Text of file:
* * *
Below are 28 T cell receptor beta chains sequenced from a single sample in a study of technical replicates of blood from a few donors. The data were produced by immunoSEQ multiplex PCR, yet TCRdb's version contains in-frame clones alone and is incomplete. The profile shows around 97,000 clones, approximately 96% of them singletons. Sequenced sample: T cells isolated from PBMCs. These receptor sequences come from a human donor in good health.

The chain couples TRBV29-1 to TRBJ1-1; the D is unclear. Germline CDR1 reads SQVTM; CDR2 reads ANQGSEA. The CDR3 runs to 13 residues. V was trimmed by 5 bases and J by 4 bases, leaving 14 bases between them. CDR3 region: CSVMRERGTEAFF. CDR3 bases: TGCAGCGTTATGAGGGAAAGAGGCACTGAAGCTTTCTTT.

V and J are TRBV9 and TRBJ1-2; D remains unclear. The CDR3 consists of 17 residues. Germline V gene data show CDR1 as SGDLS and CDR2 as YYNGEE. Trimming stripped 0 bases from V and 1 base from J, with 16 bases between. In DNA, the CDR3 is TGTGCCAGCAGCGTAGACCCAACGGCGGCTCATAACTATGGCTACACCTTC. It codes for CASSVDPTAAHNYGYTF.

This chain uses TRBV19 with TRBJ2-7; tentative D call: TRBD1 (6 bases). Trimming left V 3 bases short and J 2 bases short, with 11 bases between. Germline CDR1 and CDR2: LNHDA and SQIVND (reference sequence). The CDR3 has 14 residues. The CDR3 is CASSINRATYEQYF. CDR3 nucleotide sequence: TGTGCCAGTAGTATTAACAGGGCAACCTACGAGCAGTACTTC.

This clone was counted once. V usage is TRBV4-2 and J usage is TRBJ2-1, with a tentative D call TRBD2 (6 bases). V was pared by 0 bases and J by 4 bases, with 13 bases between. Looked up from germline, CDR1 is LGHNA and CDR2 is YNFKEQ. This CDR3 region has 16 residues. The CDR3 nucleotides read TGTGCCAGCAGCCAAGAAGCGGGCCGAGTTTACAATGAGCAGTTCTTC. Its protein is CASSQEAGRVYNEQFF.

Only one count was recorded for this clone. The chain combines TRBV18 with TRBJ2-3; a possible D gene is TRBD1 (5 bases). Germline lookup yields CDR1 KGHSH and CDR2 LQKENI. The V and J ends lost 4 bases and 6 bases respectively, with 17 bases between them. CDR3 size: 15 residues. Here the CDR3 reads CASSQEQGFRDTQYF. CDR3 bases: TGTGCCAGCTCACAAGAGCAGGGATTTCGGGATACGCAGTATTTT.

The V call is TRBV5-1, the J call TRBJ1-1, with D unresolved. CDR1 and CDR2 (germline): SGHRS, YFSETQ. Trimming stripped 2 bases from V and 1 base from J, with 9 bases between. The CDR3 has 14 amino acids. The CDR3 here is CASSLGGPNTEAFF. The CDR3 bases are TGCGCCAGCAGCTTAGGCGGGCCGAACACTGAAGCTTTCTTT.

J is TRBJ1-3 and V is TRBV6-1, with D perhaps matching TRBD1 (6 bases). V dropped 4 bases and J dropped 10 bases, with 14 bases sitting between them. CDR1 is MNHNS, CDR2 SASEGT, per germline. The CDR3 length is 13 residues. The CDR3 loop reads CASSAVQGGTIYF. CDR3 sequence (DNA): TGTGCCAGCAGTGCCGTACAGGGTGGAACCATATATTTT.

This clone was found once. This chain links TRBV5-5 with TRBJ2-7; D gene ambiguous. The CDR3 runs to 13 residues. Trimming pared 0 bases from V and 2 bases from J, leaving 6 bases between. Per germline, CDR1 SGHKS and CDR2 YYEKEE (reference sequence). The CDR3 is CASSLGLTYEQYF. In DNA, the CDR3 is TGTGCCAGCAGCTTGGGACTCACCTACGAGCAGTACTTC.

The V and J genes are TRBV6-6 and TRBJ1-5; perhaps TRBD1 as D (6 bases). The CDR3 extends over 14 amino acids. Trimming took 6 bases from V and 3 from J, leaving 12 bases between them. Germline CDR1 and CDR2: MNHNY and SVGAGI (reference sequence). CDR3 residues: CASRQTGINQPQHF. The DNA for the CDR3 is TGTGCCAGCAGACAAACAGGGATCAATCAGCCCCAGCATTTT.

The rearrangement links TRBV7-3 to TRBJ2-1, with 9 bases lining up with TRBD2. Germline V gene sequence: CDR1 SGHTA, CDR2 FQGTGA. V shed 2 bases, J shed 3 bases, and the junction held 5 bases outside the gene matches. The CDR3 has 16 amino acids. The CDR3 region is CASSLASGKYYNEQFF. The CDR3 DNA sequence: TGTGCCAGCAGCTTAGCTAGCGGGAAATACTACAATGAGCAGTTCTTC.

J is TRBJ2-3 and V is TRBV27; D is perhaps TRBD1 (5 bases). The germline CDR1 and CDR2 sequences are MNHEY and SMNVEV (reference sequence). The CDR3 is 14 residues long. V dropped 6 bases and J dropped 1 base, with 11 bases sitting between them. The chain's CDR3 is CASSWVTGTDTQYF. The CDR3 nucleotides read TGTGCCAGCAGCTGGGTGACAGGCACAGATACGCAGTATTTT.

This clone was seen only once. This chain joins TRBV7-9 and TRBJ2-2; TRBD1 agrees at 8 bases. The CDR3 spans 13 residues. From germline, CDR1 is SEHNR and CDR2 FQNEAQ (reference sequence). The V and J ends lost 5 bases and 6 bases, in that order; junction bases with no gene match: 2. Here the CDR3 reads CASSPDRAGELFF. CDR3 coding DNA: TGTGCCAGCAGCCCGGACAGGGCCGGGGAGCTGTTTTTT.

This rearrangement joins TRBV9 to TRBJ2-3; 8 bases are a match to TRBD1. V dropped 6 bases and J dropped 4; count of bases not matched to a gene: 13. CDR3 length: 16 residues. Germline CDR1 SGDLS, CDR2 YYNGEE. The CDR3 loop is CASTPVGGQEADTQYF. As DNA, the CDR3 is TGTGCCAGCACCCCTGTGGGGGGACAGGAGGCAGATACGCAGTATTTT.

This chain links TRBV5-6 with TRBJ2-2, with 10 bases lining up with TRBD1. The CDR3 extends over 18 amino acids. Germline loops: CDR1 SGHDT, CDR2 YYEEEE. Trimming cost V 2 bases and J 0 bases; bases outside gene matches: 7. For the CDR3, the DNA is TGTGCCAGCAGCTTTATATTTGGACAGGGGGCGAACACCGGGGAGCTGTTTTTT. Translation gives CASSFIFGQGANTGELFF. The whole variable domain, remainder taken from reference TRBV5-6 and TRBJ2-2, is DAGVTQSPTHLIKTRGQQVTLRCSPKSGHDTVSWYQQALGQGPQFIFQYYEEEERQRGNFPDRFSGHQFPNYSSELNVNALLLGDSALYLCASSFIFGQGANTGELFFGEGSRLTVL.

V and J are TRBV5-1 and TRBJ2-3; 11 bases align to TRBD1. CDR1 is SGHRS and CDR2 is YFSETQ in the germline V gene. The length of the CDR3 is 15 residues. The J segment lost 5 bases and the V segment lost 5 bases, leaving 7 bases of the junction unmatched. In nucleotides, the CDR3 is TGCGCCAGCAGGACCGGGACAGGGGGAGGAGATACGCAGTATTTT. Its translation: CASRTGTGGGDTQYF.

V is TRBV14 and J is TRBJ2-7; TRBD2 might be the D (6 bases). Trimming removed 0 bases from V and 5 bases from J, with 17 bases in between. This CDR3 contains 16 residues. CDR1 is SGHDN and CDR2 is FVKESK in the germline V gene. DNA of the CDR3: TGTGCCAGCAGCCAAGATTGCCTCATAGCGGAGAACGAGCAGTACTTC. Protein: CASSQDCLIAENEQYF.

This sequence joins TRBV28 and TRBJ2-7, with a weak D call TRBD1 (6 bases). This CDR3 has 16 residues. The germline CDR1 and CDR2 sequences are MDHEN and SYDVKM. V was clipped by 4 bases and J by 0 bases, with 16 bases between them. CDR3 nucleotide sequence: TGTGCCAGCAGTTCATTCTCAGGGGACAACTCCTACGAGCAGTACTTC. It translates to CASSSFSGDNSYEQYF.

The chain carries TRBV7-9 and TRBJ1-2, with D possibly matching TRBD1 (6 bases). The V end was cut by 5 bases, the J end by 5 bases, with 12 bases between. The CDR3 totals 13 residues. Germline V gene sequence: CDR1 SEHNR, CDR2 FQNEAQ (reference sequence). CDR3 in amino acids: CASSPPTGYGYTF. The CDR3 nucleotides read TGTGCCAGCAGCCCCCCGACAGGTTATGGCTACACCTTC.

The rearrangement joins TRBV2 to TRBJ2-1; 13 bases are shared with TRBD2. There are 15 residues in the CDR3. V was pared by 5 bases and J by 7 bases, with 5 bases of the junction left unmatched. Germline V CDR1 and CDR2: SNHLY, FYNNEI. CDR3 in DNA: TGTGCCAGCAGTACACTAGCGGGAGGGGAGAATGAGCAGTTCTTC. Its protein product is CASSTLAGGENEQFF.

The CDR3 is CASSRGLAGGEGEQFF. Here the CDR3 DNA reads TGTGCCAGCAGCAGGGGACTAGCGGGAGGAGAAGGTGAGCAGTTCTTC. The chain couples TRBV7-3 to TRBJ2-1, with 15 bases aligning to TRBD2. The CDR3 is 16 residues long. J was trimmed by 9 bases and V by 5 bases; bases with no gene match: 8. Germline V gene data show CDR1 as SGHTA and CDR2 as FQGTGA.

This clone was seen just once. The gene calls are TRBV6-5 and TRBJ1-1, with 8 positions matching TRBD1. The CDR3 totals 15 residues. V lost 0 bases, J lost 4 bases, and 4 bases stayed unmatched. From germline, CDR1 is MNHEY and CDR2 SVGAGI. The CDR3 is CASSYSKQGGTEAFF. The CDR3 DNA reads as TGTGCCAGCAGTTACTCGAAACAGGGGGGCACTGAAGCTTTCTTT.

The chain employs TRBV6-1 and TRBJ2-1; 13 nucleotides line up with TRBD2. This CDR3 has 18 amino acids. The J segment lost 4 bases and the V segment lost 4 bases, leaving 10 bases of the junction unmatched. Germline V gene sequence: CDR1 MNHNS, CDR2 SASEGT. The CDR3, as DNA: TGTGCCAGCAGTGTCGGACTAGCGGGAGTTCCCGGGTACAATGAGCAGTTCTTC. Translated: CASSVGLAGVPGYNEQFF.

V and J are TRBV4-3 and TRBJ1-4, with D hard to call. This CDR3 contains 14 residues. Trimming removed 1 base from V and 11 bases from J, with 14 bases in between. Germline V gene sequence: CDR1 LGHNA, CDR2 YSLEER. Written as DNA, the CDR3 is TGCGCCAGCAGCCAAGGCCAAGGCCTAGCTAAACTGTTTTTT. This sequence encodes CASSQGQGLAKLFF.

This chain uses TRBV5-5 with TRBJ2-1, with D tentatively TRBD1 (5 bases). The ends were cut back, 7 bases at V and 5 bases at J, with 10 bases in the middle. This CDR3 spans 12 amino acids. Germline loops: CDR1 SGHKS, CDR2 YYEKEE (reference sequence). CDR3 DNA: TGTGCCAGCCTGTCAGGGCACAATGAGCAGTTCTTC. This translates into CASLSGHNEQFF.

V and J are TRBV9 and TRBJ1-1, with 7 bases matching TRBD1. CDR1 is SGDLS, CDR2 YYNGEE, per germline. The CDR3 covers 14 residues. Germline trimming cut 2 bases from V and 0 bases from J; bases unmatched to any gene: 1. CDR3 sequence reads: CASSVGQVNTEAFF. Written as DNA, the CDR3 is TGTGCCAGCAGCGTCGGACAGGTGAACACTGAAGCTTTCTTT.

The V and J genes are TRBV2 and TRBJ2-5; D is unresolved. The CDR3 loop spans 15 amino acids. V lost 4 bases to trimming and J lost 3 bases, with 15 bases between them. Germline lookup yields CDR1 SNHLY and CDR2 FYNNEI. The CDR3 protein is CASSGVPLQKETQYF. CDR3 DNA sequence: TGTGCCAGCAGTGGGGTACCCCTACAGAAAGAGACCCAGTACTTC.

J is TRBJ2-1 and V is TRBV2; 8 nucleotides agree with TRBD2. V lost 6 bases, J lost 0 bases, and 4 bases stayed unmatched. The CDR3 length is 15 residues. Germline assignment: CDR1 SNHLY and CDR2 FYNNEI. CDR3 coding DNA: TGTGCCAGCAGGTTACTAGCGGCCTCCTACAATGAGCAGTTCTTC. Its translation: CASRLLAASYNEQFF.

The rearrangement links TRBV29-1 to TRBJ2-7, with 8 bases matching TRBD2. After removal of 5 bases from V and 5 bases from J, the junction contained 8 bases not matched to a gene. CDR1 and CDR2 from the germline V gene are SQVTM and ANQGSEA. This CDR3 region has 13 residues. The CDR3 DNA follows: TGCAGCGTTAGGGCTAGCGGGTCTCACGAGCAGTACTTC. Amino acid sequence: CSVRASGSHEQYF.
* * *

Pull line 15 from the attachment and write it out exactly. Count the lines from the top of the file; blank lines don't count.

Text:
This chain links TRBV5-6 with TRBJ2-2, with 10 bases lining up with TRBD1. The CDR3 extends over 18 amino acids. Germline loops: CDR1 SGHDT, CDR2 YYEEEE. Trimming cost V 2 bases and J 0 bases; bases outside gene matches: 7. For the CDR3, the DNA is TGTGCCAGCAGCTTTATATTTGGACAGGGGGCGAACACCGGGGAGCTGTTTTTT. Translation gives CASSFIFGQGANTGELFF. The whole variable domain, remainder taken from reference TRBV5-6 and TRBJ2-2, is DAGVTQSPTHLIKTRGQQVTLRCSPKSGHDTVSWYQQALGQGPQFIFQYYEEEERQRGNFPDRFSGHQFPNYSSELNVNALLLGDSALYLCASSFIFGQGANTGELFFGEGSRLTVL.